This weekend was a bit of a wash, literally and figuratively. It rained and/or snowed almost the entire two days, basically rendering any serious prospects of trail running, hiking or long walks with our dog impossible. Well, unless we wanted to get drenched and freeze our fingers and toes off, which we didn’t.
On top of the weather, we also woke up Saturday in a bit of a haze from Friday night’s Halloween shenanigans (worth it) and sacrificed actual productivity for egg sandwiches and re-watching movies on HBO (also worth it).
Can you guess what we’re dressed as?
But we finally put on our rain coats and begrudgingly left Madison behind to head to the Farmer’s Market’s last outdoor market of the season. I almost can’t believe we’re already making the transition to the winter market, but then again, it snowed on Sunday, so nothing really surprises me anymore.
It was raining, it was cold, and Mike had just found out that a show we bought tickets to see that night had been cancelled, so the day really wasn’t shaping up very well… until we found chorizo.
Let me tell you – chorizo has some serious mood-improving qualities. With our night suddenly wide open, the promise of a chorizo-filled dinner was the answer to turning a fairly crappy day into an actually pretty OK one. We scuttled around from market tent to market tent, buying up all different kinds of veggies to put in our chorizo stew – just a germ of an idea so far but quickly shaping into something great.
A few mildly productive hours later, we were back home, prepping our rainy day chorizo stew. Mike wanted it to be like a jambalaya, so we gave it just enough kick to have that Louisiana Creole flavor. He was head over heels for the chorizo, and I was excited for the return of tri-color carrots into my life. A perfect match.
What You Need:
- About 6 carrots, peeled and sliced into 1/2-inch rounds
- 4-5 medium potatoes (any kind is fine) cut into cubes
- 4-5 large tomatoes
- 1 tbsp olive oil + 1 tsp olive oil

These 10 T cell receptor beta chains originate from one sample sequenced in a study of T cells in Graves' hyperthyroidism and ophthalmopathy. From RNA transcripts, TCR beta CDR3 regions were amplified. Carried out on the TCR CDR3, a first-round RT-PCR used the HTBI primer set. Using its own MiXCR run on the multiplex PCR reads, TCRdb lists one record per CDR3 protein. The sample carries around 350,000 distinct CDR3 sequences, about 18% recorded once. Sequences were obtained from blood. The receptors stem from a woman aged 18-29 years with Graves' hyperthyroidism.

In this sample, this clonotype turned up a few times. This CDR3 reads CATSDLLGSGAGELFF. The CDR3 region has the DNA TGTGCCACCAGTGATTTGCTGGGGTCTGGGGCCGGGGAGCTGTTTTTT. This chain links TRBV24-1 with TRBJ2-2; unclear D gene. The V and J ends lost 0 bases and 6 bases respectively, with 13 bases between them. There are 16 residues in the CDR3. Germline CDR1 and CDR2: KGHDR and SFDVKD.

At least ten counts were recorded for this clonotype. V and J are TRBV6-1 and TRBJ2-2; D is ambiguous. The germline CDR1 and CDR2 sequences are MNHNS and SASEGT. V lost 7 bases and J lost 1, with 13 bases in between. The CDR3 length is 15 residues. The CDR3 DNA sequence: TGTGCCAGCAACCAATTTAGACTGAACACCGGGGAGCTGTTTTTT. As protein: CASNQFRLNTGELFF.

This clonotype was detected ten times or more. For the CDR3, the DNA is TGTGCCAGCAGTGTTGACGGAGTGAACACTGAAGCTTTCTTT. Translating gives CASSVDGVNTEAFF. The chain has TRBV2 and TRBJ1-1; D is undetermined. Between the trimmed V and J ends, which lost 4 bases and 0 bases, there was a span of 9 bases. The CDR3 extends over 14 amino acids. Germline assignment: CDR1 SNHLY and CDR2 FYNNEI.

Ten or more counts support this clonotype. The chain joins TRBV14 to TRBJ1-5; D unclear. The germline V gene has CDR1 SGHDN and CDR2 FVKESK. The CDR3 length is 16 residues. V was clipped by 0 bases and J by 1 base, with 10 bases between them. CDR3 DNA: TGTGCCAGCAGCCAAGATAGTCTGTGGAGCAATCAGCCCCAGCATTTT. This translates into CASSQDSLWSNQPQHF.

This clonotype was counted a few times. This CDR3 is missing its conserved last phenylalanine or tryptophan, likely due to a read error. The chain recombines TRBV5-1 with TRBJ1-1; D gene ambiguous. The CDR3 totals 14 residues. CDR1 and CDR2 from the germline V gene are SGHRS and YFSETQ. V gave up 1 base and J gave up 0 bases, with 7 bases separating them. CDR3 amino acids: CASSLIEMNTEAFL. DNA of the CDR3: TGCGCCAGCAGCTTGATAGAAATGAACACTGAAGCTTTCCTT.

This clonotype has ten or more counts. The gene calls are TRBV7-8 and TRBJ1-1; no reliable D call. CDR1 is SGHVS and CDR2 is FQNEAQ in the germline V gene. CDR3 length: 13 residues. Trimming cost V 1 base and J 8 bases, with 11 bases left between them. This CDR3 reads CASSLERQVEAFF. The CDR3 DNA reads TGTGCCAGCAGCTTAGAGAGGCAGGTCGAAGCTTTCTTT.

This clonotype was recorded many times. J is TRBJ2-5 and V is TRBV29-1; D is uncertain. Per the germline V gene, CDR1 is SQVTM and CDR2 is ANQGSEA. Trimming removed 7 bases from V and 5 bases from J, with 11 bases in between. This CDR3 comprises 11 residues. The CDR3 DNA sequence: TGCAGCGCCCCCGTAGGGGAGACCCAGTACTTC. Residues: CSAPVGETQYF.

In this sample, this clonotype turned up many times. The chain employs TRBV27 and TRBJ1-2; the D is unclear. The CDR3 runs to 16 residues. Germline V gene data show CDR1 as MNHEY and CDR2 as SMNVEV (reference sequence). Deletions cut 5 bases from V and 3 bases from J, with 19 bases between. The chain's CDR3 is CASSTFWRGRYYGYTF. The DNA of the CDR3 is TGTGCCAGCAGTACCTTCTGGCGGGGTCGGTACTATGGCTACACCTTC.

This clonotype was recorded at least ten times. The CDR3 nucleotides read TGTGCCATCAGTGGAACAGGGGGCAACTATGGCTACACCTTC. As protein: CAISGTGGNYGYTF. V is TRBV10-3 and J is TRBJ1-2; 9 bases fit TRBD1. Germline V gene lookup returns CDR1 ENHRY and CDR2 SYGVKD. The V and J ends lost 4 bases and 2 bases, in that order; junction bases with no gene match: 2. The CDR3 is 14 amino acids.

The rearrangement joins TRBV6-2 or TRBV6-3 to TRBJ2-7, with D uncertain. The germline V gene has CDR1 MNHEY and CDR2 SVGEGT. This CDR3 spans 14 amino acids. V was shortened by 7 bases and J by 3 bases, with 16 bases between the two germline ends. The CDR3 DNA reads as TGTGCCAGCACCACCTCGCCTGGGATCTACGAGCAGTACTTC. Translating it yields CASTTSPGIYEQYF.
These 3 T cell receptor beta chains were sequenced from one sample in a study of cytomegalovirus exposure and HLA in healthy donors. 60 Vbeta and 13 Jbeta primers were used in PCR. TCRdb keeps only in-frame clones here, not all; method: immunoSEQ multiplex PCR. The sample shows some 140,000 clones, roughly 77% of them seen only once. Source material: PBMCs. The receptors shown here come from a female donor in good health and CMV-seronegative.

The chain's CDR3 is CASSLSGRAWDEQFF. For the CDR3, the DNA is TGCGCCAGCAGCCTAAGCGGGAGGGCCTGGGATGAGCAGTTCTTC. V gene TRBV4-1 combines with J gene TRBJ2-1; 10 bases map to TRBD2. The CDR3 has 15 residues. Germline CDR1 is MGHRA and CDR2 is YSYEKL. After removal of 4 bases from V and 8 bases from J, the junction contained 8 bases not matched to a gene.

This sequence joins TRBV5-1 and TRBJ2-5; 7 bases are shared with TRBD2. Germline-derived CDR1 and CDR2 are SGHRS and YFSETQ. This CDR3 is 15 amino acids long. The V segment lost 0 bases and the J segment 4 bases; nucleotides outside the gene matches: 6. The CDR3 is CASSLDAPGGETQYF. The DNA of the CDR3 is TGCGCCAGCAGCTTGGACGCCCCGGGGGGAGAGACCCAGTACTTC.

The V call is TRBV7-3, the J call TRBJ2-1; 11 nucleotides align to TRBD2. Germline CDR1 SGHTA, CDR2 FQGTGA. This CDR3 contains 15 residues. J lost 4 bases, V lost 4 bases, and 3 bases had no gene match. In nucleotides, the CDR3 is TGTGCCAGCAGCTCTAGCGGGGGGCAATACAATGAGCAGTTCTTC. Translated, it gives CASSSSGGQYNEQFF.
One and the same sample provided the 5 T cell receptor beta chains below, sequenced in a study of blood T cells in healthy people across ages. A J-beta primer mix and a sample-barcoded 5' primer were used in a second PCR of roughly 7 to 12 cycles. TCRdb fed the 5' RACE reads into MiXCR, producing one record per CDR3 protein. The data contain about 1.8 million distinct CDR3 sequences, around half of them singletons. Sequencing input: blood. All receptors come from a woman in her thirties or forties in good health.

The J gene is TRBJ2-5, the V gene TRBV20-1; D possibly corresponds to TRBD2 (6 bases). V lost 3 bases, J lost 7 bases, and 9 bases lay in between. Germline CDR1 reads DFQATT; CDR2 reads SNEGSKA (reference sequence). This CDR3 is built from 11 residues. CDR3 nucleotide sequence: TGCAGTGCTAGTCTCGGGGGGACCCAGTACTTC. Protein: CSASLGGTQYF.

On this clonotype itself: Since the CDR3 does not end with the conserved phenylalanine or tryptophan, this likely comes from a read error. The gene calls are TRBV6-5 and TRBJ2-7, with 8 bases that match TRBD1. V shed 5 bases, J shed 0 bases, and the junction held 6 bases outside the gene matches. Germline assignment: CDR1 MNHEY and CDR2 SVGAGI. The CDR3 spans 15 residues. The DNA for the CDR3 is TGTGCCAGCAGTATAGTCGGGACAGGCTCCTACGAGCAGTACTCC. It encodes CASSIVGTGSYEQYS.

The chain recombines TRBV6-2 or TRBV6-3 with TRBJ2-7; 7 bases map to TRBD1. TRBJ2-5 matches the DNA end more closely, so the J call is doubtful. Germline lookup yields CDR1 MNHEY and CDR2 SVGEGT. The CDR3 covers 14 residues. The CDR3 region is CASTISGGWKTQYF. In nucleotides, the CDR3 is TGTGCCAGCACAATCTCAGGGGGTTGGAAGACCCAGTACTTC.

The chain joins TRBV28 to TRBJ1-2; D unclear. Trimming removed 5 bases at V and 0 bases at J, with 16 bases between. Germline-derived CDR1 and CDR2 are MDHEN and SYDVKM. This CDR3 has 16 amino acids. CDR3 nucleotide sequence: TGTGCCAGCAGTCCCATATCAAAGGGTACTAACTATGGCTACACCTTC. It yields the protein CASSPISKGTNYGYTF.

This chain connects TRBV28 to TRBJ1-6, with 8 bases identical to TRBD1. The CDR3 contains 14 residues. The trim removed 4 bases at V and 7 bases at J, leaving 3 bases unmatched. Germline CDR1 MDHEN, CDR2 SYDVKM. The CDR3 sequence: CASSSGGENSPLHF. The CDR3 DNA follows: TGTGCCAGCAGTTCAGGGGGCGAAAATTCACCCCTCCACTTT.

- 1 large or 3 small garlic cloves, minced
- 1/2 yellow onion, sliced
- 3 small-medium bell peppers, cut into small slices
- 1 cup chives, chopped
- 1 jalapeno, finely chopped
- 1 tsp chili powder
- 1 tsp paprika
- 1 tsp ground cayenne pepper
- 1/2 tsp salt
- 1 tsp ground pepper
- 3 large chorizo sausage links, sliced into small rounds
- 1 cup rice cooked according to package directions
What You Do:
Because the potatoes and carrots will take longer to cook, start these first. Fill a 5-quart pasta pot about halfway with water and bring to a boil. Add the potatoes and carrots, and boil until both are soft. Don’t overcook these as you will be adding them to a hot sauce at the end.
While the potatoes and carrots are cooking, start your tomato sauce. The best thing about this dish is the spicy tomato sauce, which is easy to make by quartering your tomatoes and gently pulsing them in a food processor until they have formed a chunky sauce.
Pour the sauce into a wok or large skillet and heat on low-medium.
Make your rice, and keep it warm until the meal is complete. This dish is great over a bed of rice, but you can eliminate the extra carbs if you want and it will still deliver.
In another pan, heat a tablespoon of oil on low-medium heat and add your sausage. Let them simmer and flip with the bottom sides are browned.
Also in another pan, on low-medium heat, heat a teaspoon of olive oil and add the garlic and onion and cook until the onions are translucent and soft.
Add the bell peppers, chives and the jalapeno and cook, stirring occasionally, until soft. When they’re ready, add them to the tomato sauce and stir well.
Strain the potatoes and carrots when ready and add those to the tomato sauce.
Also add the sausage, careful to leave behind any oil or juices left in the pan.
Then, add your spices, and stir well, bringing to a slight boil.
Leave the entire jambalaya stew on the stove to, well, stew, for about 10 minutes before serving, just to make sure all the flavors can interact.
Serve over a bed of rice.
Pro Tip: Jambalaya is traditionally a spicy surf and turf dish, so this could be great (and authentic instead of imitation) with shrimp, mussels and/or scallops as well. The great thing about this dish is being able to make the sauce as spicy or as mild as you would like, so feel free to mess around with the ingredients and do frequent taste testing! 🙂